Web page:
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"For the first 25 years after my birth in 1923 everything seemed to be going wrong for suffering humanity, and for the next 40 years most things have gone unbelievably right. Perhaps I had an odd adolescence. My father was British consul in Moscow in 1935-38. I had summer holidays from school there at the height of Stalin's purges. Russian members of the embassy staff, including fellow teenagers like some of the maids, were disappearing, probably to be shot.

On either side of Moscow in 1935-38 my father had posts in Nazi-dominated Europe. Because the family's interests were literary, many of our friends were Jews. The same terror stalked.

Then when I left school in 1941 my first job was a public-sector one, with public-sector productivity, as a teenager supposed to throw bombs about as an RAF navigator, creating a slum in the heart of the continent. By the time I got there, the Russians were coming in from the other side. All the politicians, including Churchill and Roosevelt, told us these were fine liberating democrats. And of course I knew from those school summer holidays so briefly before that those were astonishing lies. That has given me one advantage in my 40 years as a newspaperman. I have never since then believed a word either politicians or public relations officers have said.

Then back from war's mess the supposedly more intellectual atmosphere of Cambridge University in 1945. More intellectual, my left foot. Much of Cambridge's intellectual atmosphere then was of sub-polytechnic Marxism. Some people at that time, from my own university and out of genuine idealism, were giving the secret of how to make the atom bomb to Marshal Stalin - a Stalin whose suitability to be told how to destroy the world did not seem well advertised in 1948 by his desire to execute his doctors, because they did not make him feel better on the increasingly frequent occasions when he went to bed mad, roaring drunk.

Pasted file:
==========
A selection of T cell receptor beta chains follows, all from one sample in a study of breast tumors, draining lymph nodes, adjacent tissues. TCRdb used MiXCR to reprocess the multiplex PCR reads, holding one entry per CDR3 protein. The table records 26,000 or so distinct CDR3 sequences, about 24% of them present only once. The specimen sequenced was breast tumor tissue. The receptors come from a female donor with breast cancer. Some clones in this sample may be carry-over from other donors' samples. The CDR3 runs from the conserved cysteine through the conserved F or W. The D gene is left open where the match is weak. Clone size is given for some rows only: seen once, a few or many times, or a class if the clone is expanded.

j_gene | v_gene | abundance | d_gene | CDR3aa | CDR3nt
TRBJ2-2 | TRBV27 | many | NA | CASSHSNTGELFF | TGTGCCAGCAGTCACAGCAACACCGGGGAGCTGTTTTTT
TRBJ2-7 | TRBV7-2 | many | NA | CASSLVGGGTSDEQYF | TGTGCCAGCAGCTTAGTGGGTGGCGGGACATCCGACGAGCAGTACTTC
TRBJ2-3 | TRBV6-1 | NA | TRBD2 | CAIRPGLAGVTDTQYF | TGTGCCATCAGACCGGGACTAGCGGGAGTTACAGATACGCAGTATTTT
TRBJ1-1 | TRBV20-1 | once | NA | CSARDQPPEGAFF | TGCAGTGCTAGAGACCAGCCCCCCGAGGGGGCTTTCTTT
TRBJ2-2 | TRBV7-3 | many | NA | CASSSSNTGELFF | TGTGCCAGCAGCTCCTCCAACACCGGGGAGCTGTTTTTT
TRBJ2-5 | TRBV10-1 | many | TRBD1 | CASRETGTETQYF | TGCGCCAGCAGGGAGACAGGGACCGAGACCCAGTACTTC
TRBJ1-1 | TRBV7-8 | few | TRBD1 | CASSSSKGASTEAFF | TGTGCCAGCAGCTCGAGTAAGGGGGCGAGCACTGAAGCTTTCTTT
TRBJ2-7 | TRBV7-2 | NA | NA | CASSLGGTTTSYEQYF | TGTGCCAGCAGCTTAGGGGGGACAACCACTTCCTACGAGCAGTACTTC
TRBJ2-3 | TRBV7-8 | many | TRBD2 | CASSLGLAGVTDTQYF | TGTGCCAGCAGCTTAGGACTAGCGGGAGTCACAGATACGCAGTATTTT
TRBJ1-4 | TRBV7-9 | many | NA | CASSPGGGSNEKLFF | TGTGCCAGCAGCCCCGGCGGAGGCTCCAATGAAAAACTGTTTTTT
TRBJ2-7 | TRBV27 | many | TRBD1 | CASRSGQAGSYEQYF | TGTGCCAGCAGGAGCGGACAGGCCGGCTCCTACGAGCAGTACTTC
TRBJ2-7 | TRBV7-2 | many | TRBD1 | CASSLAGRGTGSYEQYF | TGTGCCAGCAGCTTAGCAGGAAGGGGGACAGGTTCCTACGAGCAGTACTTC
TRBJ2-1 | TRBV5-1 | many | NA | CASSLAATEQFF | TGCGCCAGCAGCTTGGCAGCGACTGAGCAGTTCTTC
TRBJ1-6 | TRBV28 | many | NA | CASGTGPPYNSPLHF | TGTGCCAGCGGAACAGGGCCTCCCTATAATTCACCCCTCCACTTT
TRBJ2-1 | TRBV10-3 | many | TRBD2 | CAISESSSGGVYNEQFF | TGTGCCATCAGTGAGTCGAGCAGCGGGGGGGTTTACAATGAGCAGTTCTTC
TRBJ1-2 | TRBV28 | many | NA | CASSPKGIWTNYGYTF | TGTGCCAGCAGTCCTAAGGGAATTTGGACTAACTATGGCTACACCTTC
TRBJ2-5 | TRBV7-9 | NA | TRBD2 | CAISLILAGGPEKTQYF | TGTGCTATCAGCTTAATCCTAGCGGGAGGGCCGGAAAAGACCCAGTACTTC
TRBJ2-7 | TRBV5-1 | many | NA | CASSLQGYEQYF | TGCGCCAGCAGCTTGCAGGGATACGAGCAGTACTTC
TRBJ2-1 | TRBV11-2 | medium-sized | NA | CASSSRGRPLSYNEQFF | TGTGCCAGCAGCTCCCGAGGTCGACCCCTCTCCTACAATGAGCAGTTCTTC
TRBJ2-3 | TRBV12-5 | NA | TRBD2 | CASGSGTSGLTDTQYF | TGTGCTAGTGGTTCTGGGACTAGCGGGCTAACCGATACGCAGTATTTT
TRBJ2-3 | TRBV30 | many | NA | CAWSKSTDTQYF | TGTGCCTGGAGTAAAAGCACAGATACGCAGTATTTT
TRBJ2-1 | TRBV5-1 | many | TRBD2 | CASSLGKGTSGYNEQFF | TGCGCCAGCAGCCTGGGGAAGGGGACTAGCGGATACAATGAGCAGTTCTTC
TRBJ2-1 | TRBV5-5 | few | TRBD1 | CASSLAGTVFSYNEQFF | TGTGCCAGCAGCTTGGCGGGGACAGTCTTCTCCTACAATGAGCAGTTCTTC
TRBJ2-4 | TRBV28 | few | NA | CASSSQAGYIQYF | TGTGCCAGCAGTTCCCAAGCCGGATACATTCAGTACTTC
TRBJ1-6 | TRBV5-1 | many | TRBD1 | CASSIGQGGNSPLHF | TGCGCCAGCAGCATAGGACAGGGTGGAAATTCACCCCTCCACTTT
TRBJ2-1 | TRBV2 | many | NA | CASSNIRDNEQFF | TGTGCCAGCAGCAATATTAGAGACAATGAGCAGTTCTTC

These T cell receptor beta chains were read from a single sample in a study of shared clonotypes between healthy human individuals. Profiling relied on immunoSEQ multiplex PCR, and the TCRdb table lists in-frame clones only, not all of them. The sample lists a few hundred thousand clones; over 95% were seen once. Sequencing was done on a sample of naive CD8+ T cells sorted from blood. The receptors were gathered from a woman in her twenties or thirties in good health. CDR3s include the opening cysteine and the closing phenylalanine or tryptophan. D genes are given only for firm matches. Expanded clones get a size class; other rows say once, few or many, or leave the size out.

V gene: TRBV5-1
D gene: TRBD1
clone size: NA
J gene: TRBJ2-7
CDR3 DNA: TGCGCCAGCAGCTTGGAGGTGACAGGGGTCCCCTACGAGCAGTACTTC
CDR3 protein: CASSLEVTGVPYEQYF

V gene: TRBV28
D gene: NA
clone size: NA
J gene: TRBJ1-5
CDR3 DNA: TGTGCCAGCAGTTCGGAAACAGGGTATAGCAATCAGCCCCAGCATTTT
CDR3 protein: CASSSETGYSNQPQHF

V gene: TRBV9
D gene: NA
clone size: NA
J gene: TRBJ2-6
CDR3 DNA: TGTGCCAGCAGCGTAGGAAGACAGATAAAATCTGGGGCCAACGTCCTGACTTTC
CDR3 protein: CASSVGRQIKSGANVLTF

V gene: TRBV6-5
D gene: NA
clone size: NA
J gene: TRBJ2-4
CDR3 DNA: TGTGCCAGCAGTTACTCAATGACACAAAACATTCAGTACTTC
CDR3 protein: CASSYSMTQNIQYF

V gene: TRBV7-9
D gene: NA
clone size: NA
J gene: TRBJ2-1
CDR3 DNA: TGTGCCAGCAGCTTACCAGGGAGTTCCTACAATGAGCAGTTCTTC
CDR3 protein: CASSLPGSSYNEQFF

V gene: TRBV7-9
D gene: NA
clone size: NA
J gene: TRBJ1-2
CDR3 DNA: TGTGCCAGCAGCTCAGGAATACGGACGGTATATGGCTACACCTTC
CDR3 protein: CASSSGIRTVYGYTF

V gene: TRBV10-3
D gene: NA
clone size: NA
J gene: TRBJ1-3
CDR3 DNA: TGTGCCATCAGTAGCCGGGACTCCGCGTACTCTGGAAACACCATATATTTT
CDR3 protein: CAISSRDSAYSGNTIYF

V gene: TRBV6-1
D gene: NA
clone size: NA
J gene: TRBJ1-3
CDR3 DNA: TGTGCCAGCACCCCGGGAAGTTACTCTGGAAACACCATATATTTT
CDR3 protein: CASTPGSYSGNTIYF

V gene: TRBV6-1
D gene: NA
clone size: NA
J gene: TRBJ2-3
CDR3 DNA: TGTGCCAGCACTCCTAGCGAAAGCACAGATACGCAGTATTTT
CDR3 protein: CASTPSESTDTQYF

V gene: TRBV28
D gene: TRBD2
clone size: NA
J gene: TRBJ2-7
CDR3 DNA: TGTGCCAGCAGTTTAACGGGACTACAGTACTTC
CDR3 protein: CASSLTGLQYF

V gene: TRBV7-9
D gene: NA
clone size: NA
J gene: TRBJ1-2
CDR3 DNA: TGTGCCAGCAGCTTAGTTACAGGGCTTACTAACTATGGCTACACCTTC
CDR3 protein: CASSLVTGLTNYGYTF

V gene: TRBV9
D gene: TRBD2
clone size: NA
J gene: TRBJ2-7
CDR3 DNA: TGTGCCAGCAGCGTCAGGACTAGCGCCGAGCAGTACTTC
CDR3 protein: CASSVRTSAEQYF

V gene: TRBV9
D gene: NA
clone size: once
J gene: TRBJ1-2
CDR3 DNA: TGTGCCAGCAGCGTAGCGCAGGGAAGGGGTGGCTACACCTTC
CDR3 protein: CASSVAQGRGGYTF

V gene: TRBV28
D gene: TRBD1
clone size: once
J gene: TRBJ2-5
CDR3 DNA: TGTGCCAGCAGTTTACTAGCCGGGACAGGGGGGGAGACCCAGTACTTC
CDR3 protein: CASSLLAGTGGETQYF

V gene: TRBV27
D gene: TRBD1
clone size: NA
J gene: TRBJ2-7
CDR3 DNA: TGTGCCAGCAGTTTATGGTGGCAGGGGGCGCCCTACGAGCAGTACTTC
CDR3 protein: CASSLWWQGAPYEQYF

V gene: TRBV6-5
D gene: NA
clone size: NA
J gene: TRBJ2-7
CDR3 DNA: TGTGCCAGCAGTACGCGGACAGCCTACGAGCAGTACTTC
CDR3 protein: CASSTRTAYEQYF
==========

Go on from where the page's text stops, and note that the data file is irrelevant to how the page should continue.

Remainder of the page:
That was our 1948. I don't know what I expected for the next 40 years. When I joined the Economist in 1949 it seemed unlikely that the world would last long. But here we stand, 40 memory-sodden years on, and what have we done?

What we have done - largely because the poorest two-thirds of people are living much longer - is approximately to octuple real gross world product. During the brief civilian working lives of us returning soldiers from the second world war, we have added seven times as much to the world's producing power as was added during all the previous millennia of homo sapien's existence. That may help to explain why some of us sound and write rather tired.

It does not explain why anybody in the next generation, to whom we gladly vacate our posts, can dare to sound pessimistic.